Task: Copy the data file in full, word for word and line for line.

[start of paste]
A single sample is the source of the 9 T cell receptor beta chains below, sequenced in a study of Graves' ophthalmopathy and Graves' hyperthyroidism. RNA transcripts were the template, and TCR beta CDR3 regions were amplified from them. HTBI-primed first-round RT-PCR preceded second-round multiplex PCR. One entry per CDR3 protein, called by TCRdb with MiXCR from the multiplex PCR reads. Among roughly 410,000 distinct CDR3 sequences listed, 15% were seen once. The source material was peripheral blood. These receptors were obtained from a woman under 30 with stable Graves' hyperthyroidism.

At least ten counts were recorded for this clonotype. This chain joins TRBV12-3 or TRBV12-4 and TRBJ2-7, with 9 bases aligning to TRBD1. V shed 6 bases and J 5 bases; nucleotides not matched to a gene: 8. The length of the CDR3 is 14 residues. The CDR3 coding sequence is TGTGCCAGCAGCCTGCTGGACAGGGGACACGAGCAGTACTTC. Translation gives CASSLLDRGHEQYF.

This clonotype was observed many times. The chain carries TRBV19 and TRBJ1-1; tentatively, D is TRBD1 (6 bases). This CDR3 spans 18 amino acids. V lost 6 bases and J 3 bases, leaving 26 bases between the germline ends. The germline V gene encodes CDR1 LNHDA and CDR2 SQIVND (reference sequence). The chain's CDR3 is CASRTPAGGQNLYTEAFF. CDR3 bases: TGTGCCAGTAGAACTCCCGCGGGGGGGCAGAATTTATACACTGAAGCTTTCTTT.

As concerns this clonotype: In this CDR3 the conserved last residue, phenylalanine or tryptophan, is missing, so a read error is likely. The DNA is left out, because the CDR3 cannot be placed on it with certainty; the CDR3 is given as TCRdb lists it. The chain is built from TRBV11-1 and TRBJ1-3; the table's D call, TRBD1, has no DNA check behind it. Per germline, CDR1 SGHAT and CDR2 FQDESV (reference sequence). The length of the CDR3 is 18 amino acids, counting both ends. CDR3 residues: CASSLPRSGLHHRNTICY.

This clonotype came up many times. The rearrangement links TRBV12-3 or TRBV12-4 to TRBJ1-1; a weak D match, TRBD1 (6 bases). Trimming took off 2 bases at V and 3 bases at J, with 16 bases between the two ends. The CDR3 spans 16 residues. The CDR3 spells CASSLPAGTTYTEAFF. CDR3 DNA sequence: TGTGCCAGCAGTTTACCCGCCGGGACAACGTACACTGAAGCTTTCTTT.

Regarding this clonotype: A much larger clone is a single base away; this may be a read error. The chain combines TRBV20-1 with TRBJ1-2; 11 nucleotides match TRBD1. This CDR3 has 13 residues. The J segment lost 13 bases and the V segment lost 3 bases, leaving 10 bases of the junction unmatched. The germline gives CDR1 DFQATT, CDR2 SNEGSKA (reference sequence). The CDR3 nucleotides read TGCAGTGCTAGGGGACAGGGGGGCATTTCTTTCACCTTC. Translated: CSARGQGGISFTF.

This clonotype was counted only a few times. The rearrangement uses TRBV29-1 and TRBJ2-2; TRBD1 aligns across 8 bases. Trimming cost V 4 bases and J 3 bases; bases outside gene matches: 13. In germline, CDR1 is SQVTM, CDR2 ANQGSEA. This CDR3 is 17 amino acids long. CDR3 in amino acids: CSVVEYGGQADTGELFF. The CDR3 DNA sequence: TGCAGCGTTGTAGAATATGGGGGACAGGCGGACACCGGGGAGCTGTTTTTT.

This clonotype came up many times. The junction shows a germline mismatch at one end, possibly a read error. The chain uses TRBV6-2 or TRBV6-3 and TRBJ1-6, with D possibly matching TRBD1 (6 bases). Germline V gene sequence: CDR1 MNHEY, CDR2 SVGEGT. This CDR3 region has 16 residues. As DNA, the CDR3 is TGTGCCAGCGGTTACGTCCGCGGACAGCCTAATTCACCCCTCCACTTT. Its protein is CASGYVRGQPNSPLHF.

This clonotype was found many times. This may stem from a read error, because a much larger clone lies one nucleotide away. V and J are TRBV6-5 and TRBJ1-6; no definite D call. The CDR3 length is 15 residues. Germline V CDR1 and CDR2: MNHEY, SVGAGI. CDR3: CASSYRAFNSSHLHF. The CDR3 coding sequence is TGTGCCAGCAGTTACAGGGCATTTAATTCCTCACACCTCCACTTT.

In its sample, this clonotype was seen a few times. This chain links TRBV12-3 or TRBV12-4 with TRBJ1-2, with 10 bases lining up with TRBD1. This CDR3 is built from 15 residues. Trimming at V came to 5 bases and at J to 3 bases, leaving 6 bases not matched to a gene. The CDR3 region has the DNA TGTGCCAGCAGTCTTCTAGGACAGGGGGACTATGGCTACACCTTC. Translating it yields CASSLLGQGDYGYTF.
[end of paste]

A single sample is the source of the 9 T cell receptor beta chains below, sequenced in a study of Graves' ophthalmopathy and Graves' hyperthyroidism. RNA transcripts were the template, and TCR beta CDR3 regions were amplified from them. HTBI-primed first-round RT-PCR preceded second-round multiplex PCR. One entry per CDR3 protein, called by TCRdb with MiXCR from the multiplex PCR reads. Among roughly 410,000 distinct CDR3 sequences listed, 15% were seen once. The source material was peripheral blood. These receptors were obtained from a woman under 30 with stable Graves' hyperthyroidism.

At least ten counts were recorded for this clonotype. This chain joins TRBV12-3 or TRBV12-4 and TRBJ2-7, with 9 bases aligning to TRBD1. V shed 6 bases and J 5 bases; nucleotides not matched to a gene: 8. The length of the CDR3 is 14 residues. The CDR3 coding sequence is TGTGCCAGCAGCCTGCTGGACAGGGGACACGAGCAGTACTTC. Translation gives CASSLLDRGHEQYF.

This clonotype was observed many times. The chain carries TRBV19 and TRBJ1-1; tentatively, D is TRBD1 (6 bases). This CDR3 spans 18 amino acids. V lost 6 bases and J 3 bases, leaving 26 bases between the germline ends. The germline V gene encodes CDR1 LNHDA and CDR2 SQIVND (reference sequence). The chain's CDR3 is CASRTPAGGQNLYTEAFF. CDR3 bases: TGTGCCAGTAGAACTCCCGCGGGGGGGCAGAATTTATACACTGAAGCTTTCTTT.

As concerns this clonotype: In this CDR3 the conserved last residue, phenylalanine or tryptophan, is missing, so a read error is likely. The DNA is left out, because the CDR3 cannot be placed on it with certainty; the CDR3 is given as TCRdb lists it. The chain is built from TRBV11-1 and TRBJ1-3; the table's D call, TRBD1, has no DNA check behind it. Per germline, CDR1 SGHAT and CDR2 FQDESV (reference sequence). The length of the CDR3 is 18 amino acids, counting both ends. CDR3 residues: CASSLPRSGLHHRNTICY.

This clonotype came up many times. The rearrangement links TRBV12-3 or TRBV12-4 to TRBJ1-1; a weak D match, TRBD1 (6 bases). Trimming took off 2 bases at V and 3 bases at J, with 16 bases between the two ends. The CDR3 spans 16 residues. The CDR3 spells CASSLPAGTTYTEAFF. CDR3 DNA sequence: TGTGCCAGCAGTTTACCCGCCGGGACAACGTACACTGAAGCTTTCTTT.

Regarding this clonotype: A much larger clone is a single base away; this may be a read error. The chain combines TRBV20-1 with TRBJ1-2; 11 nucleotides match TRBD1. This CDR3 has 13 residues. The J segment lost 13 bases and the V segment lost 3 bases, leaving 10 bases of the junction unmatched. The germline gives CDR1 DFQATT, CDR2 SNEGSKA (reference sequence). The CDR3 nucleotides read TGCAGTGCTAGGGGACAGGGGGGCATTTCTTTCACCTTC. Translated: CSARGQGGISFTF.

This clonotype was counted only a few times. The rearrangement uses TRBV29-1 and TRBJ2-2; TRBD1 aligns across 8 bases. Trimming cost V 4 bases and J 3 bases; bases outside gene matches: 13. In germline, CDR1 is SQVTM, CDR2 ANQGSEA. This CDR3 is 17 amino acids long. CDR3 in amino acids: CSVVEYGGQADTGELFF. The CDR3 DNA sequence: TGCAGCGTTGTAGAATATGGGGGACAGGCGGACACCGGGGAGCTGTTTTTT.

This clonotype came up many times. The junction shows a germline mismatch at one end, possibly a read error. The chain uses TRBV6-2 or TRBV6-3 and TRBJ1-6, with D possibly matching TRBD1 (6 bases). Germline V gene sequence: CDR1 MNHEY, CDR2 SVGEGT. This CDR3 region has 16 residues. As DNA, the CDR3 is TGTGCCAGCGGTTACGTCCGCGGACAGCCTAATTCACCCCTCCACTTT. Its protein is CASGYVRGQPNSPLHF.

This clonotype was found many times. This may stem from a read error, because a much larger clone lies one nucleotide away. V and J are TRBV6-5 and TRBJ1-6; no definite D call. The CDR3 length is 15 residues. Germline V CDR1 and CDR2: MNHEY, SVGAGI. CDR3: CASSYRAFNSSHLHF. The CDR3 coding sequence is TGTGCCAGCAGTTACAGGGCATTTAATTCCTCACACCTCCACTTT.

In its sample, this clonotype was seen a few times. This chain links TRBV12-3 or TRBV12-4 with TRBJ1-2, with 10 bases lining up with TRBD1. This CDR3 is built from 15 residues. Trimming at V came to 5 bases and at J to 3 bases, leaving 6 bases not matched to a gene. The CDR3 region has the DNA TGTGCCAGCAGTCTTCTAGGACAGGGGGACTATGGCTACACCTTC. Translating it yields CASSLLGQGDYGYTF.